Brain fingerprinting is based on finding that the brain generates a unique brain wave pattern when a person encounters a familiar stimulus Use of functional magnetic resonance imaging in lie detection derives from studies suggesting that persons asked to lie show different patterns of brain activity than they do when being truthful. Issues related to the use of such evidence in courts are discussed. The author concludes that neither approach is currently supported by enough data regarding its accuracy in detecting deception to warrant use in court.
In the field of criminology, a new lie detector has been developed in the United States of America. This is called “brain fingerprinting”. This invention is supposed to be the best lie detector available as on date and is said to detect even smooth criminals who pass the polygraph test (the conventional lie detector test) with ease. The new method employs brain waves, which are useful in detecting whether the person subjected to the test, remembers finer details of the crime. Even if the person willingly suppresses the necessary information, the brain wave is sure to trap him, according to the experts, who are very excited about the new kid on the block.
Brain Fingerprinting is a controversial proposed investigative technique that measures recognition of familiar stimuli by measuring electrical brain wave responses to words, phrases, or pictures that are presented on a computer screen. Brain fingerprinting was invented by Lawrence Farwell. The theory is that the suspect's reaction to the details of an event or activity will reflect if the suspect had prior knowledge of the event or activity.
This test uses what Farwell calls the MERMER ("Memory and Encoding Related Multifaceted Electroencephalographic Response") response to detect familiarity reaction. One of the applications is lie detection. Dr. Lawrence A. Farwell has invented, developed, proven, and patented the technique of Farwell Brain Fingerprinting, a new computer-based technology to identify the perpetrator of a crime accurately and scientifically by measuring brain-wave responses to crime-relevant words or pictures presented on a computer screen. Farwell Brain Fingerprinting has proven 100% accurate in over 120 tests, including tests on FBI agents, tests for a US intelligence agency and for the US Navy, and tests on real-life situations including actual crimes.
1.1 BACK GROUND
Brain Fingerprinting is designed to determine whether an individual recognizes specific information related to an event or activity by measuring electrical brain wave responses to words, phrases, or pictures presented on a computer screen. The technique can be applied only in situations where investigators have a sufficient amount of specific information about an event or activity that would be known only to the perpetrator and investigator only so as to prove a successful result.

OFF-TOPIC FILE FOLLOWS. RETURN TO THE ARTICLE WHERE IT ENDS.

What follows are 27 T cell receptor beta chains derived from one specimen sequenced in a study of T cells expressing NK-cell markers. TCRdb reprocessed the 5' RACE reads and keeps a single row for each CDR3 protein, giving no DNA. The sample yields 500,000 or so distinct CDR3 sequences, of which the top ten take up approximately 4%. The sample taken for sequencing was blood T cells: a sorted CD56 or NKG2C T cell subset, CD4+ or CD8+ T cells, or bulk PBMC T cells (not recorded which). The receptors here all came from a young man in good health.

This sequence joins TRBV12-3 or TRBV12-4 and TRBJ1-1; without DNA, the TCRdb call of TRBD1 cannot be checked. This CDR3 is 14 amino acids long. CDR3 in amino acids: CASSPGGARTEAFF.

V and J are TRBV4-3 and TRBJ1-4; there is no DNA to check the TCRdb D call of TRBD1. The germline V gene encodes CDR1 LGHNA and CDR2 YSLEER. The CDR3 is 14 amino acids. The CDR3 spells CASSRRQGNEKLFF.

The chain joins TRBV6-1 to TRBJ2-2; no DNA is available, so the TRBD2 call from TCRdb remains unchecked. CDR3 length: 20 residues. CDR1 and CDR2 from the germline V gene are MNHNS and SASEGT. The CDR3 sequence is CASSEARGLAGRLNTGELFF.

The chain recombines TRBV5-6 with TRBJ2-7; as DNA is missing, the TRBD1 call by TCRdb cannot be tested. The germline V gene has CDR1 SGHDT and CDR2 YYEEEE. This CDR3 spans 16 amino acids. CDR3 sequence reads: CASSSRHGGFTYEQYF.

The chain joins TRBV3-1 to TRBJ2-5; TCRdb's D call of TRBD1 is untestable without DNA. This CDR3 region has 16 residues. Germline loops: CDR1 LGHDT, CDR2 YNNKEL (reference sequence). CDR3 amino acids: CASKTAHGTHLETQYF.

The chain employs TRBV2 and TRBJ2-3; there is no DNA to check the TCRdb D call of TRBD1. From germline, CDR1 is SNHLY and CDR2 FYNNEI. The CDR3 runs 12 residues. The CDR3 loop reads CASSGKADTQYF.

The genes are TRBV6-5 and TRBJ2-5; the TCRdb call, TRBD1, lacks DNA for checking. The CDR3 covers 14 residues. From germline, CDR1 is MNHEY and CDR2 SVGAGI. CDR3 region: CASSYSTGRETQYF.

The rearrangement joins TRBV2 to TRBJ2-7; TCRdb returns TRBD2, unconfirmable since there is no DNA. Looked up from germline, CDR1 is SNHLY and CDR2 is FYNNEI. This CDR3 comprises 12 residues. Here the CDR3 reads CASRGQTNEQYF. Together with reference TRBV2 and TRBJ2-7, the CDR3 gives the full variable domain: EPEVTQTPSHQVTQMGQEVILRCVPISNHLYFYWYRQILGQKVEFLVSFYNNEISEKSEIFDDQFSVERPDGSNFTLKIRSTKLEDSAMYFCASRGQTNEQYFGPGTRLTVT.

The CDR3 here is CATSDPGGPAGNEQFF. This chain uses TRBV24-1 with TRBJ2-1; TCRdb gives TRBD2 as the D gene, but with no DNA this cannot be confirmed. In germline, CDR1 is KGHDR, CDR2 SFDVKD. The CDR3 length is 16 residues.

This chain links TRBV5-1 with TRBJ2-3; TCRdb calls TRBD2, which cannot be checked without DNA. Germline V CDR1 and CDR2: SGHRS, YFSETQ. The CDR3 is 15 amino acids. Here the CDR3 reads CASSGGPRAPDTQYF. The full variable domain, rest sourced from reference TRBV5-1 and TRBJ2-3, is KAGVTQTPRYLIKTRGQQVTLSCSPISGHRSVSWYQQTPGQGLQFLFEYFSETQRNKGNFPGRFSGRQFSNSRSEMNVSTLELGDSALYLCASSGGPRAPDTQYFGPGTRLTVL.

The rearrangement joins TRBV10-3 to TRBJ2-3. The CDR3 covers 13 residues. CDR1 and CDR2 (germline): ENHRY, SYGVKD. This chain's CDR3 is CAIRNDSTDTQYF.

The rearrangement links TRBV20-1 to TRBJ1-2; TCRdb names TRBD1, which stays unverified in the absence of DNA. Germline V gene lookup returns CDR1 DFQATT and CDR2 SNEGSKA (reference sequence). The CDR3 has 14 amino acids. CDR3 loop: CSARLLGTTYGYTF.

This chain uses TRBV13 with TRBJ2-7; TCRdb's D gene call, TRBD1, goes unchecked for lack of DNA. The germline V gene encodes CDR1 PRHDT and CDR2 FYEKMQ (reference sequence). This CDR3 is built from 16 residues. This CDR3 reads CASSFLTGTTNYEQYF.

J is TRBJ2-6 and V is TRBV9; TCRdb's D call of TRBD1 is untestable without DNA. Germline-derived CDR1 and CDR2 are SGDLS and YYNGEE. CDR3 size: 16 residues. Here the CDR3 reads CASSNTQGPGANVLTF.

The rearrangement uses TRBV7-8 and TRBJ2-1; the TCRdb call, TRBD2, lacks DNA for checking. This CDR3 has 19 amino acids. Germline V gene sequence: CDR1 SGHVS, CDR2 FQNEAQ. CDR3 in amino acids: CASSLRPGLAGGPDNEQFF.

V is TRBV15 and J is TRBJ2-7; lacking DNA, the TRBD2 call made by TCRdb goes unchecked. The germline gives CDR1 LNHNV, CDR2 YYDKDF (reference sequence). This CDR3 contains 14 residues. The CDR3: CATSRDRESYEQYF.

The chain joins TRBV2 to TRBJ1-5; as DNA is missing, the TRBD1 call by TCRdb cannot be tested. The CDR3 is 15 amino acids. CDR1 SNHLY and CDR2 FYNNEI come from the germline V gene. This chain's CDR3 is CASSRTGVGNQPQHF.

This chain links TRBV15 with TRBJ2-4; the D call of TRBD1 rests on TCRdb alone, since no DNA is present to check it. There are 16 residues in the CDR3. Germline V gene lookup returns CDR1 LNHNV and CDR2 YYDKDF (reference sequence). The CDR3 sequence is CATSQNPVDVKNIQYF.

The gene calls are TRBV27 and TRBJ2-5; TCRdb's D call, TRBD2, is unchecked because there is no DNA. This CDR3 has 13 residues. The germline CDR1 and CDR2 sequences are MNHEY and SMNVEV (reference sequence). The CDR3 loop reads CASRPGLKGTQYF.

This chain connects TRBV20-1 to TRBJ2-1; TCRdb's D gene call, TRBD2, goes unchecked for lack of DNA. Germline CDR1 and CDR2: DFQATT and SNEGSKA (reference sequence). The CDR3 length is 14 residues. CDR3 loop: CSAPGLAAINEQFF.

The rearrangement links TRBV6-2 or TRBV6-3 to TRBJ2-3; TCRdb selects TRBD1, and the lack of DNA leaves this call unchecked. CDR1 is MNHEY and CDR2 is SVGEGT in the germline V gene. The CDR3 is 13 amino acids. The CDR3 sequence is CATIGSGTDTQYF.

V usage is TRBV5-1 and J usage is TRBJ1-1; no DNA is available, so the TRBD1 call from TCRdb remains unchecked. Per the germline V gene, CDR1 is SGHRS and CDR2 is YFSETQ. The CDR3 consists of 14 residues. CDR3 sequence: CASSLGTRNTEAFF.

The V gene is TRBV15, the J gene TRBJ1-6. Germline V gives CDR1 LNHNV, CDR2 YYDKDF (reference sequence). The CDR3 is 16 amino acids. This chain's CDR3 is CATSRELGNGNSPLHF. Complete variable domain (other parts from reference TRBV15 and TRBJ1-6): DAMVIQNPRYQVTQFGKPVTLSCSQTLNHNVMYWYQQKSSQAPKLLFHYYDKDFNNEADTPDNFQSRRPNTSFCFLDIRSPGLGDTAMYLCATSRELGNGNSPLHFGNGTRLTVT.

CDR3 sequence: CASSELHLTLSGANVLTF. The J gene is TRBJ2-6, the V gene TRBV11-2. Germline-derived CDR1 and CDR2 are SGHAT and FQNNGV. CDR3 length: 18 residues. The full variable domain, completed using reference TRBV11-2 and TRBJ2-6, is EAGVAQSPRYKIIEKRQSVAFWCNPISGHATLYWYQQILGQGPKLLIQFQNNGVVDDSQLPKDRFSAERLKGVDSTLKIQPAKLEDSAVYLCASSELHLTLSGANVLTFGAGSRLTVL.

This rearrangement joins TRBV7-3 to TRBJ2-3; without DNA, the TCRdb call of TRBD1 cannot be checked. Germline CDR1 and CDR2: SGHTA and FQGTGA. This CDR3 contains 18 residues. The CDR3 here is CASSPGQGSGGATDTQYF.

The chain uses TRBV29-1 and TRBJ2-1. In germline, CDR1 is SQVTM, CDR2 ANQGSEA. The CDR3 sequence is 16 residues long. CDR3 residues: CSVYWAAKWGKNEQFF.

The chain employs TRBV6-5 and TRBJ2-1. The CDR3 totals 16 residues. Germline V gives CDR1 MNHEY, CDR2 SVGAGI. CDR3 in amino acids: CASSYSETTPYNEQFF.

Farwell claims presently that the brain wave index crucial to all his assertions is the MERMER, or "Memory and Encoding Related Multifaceted Electroencephalographic response ." He claims that the P300 event-related potential (ERP, discussed below) is but one element of the MERMER. It will be seen later that P300 is very likely the basis and the essence of the MERMER.
The history of this ongoing research program will make this clear. First, however, a brief review of P300 phenomenology is in order. It is well known that between an electrode placed on the scalp surface directly over brain and another electrode connected to a relatively neutral (electrically) part of the head (i.e., remote from brain cells, such as the earlobe), an electrical voltage, varying as a function of time, exists. These voltages comprise the spontaneously ongoing electroencephalogram or EEG, and are commonly known as brain waves. If during the recording of EEG, a discrete stimulus event occurs, such as a light flash or tone pip, the EEG breaks into a series of larger peaks and troughs lasting up to two seconds after the stimulus. These waves, signaling the arrival in cortex of neural activity generated by the stimulus, comprise the wave series called the ERP, the EEG potential series related to the stimulus event.
Actually, the ERP "rides on" the ongoing EEG, by which it is sometimes obscured in single trials. Thus, one typically averages the EEG samples of many repeated presentation trials of either the same stimulus or stimulus category (e.g., male names), and the ensuing averaged stimulus-related activity is revealed as the ERP, while the non-stimulus-related features of the EEG average out, approaching a straight line. P300 is a special ERP which results whenever a meaningful piece of information is rarely presented as a stimulus among a random series of more frequently presented, non-meaningful stimuli.